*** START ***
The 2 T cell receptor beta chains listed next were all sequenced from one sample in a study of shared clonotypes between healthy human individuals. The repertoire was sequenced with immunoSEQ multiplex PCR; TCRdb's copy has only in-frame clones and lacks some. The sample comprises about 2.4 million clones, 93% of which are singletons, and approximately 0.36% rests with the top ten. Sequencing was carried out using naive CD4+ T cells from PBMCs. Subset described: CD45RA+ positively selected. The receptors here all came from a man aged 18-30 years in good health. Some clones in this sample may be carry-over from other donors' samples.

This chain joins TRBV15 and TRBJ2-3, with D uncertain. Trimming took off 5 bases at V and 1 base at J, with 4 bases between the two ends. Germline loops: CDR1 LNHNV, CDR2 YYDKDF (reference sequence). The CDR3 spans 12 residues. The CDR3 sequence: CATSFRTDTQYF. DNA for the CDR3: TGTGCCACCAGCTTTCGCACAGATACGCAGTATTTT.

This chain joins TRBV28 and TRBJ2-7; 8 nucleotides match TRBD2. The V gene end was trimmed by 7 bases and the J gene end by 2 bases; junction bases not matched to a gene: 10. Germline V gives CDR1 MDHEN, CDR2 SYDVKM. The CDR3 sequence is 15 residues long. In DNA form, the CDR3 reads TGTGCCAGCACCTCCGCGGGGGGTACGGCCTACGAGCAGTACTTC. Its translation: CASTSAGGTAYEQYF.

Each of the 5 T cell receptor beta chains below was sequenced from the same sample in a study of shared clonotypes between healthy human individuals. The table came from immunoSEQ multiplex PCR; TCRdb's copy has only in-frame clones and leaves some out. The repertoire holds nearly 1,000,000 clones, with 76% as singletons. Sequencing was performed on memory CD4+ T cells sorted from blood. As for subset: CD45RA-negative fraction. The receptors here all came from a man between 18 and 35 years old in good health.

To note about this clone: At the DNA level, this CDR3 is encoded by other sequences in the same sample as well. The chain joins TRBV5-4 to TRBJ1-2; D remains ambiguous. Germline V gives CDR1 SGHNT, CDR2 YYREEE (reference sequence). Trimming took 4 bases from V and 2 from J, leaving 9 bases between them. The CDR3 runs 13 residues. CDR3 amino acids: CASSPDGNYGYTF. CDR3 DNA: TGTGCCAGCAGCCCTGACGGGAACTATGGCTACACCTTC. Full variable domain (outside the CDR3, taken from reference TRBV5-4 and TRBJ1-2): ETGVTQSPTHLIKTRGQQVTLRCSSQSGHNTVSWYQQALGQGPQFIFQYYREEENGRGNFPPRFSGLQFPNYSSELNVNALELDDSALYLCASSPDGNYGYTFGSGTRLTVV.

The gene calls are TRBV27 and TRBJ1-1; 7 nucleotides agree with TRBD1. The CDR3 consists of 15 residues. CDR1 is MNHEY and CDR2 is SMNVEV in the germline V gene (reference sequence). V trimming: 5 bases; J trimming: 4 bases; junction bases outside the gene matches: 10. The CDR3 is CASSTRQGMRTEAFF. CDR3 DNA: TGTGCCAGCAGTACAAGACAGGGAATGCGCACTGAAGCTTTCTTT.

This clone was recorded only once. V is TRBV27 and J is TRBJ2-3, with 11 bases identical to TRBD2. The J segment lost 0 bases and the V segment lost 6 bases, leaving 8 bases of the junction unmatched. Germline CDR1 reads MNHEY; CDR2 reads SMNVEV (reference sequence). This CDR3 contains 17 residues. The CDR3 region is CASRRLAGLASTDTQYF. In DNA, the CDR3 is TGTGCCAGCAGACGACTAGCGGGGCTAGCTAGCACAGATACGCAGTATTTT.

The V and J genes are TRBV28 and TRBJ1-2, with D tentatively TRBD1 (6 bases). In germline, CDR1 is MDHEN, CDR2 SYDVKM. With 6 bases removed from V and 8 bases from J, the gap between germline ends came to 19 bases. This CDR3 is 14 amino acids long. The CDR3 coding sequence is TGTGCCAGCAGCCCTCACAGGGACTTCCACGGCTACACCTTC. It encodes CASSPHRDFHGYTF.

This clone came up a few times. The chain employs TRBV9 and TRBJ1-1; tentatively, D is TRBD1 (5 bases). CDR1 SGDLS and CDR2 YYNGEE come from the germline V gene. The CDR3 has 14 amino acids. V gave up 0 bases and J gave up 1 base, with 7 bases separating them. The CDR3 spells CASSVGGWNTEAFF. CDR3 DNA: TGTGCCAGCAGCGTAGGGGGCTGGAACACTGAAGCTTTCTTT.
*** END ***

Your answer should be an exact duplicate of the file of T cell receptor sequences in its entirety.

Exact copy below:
The 2 T cell receptor beta chains listed next were all sequenced from one sample in a study of shared clonotypes between healthy human individuals. The repertoire was sequenced with immunoSEQ multiplex PCR; TCRdb's copy has only in-frame clones and lacks some. The sample comprises about 2.4 million clones, 93% of which are singletons, and approximately 0.36% rests with the top ten. Sequencing was carried out using naive CD4+ T cells from PBMCs. Subset described: CD45RA+ positively selected. The receptors here all came from a man aged 18-30 years in good health. Some clones in this sample may be carry-over from other donors' samples.

This chain joins TRBV15 and TRBJ2-3, with D uncertain. Trimming took off 5 bases at V and 1 base at J, with 4 bases between the two ends. Germline loops: CDR1 LNHNV, CDR2 YYDKDF (reference sequence). The CDR3 spans 12 residues. The CDR3 sequence: CATSFRTDTQYF. DNA for the CDR3: TGTGCCACCAGCTTTCGCACAGATACGCAGTATTTT.

This chain joins TRBV28 and TRBJ2-7; 8 nucleotides match TRBD2. The V gene end was trimmed by 7 bases and the J gene end by 2 bases; junction bases not matched to a gene: 10. Germline V gives CDR1 MDHEN, CDR2 SYDVKM. The CDR3 sequence is 15 residues long. In DNA form, the CDR3 reads TGTGCCAGCACCTCCGCGGGGGGTACGGCCTACGAGCAGTACTTC. Its translation: CASTSAGGTAYEQYF.

Each of the 5 T cell receptor beta chains below was sequenced from the same sample in a study of shared clonotypes between healthy human individuals. The table came from immunoSEQ multiplex PCR; TCRdb's copy has only in-frame clones and leaves some out. The repertoire holds nearly 1,000,000 clones, with 76% as singletons. Sequencing was performed on memory CD4+ T cells sorted from blood. As for subset: CD45RA-negative fraction. The receptors here all came from a man between 18 and 35 years old in good health.

To note about this clone: At the DNA level, this CDR3 is encoded by other sequences in the same sample as well. The chain joins TRBV5-4 to TRBJ1-2; D remains ambiguous. Germline V gives CDR1 SGHNT, CDR2 YYREEE (reference sequence). Trimming took 4 bases from V and 2 from J, leaving 9 bases between them. The CDR3 runs 13 residues. CDR3 amino acids: CASSPDGNYGYTF. CDR3 DNA: TGTGCCAGCAGCCCTGACGGGAACTATGGCTACACCTTC. Full variable domain (outside the CDR3, taken from reference TRBV5-4 and TRBJ1-2): ETGVTQSPTHLIKTRGQQVTLRCSSQSGHNTVSWYQQALGQGPQFIFQYYREEENGRGNFPPRFSGLQFPNYSSELNVNALELDDSALYLCASSPDGNYGYTFGSGTRLTVV.

The gene calls are TRBV27 and TRBJ1-1; 7 nucleotides agree with TRBD1. The CDR3 consists of 15 residues. CDR1 is MNHEY and CDR2 is SMNVEV in the germline V gene (reference sequence). V trimming: 5 bases; J trimming: 4 bases; junction bases outside the gene matches: 10. The CDR3 is CASSTRQGMRTEAFF. CDR3 DNA: TGTGCCAGCAGTACAAGACAGGGAATGCGCACTGAAGCTTTCTTT.

This clone was recorded only once. V is TRBV27 and J is TRBJ2-3, with 11 bases identical to TRBD2. The J segment lost 0 bases and the V segment lost 6 bases, leaving 8 bases of the junction unmatched. Germline CDR1 reads MNHEY; CDR2 reads SMNVEV (reference sequence). This CDR3 contains 17 residues. The CDR3 region is CASRRLAGLASTDTQYF. In DNA, the CDR3 is TGTGCCAGCAGACGACTAGCGGGGCTAGCTAGCACAGATACGCAGTATTTT.

The V and J genes are TRBV28 and TRBJ1-2, with D tentatively TRBD1 (6 bases). In germline, CDR1 is MDHEN, CDR2 SYDVKM. With 6 bases removed from V and 8 bases from J, the gap between germline ends came to 19 bases. This CDR3 is 14 amino acids long. The CDR3 coding sequence is TGTGCCAGCAGCCCTCACAGGGACTTCCACGGCTACACCTTC. It encodes CASSPHRDFHGYTF.

This clone came up a few times. The chain employs TRBV9 and TRBJ1-1; tentatively, D is TRBD1 (5 bases). CDR1 SGDLS and CDR2 YYNGEE come from the germline V gene. The CDR3 has 14 amino acids. V gave up 0 bases and J gave up 1 base, with 7 bases separating them. The CDR3 spells CASSVGGWNTEAFF. CDR3 DNA: TGTGCCAGCAGCGTAGGGGGCTGGAACACTGAAGCTTTCTTT.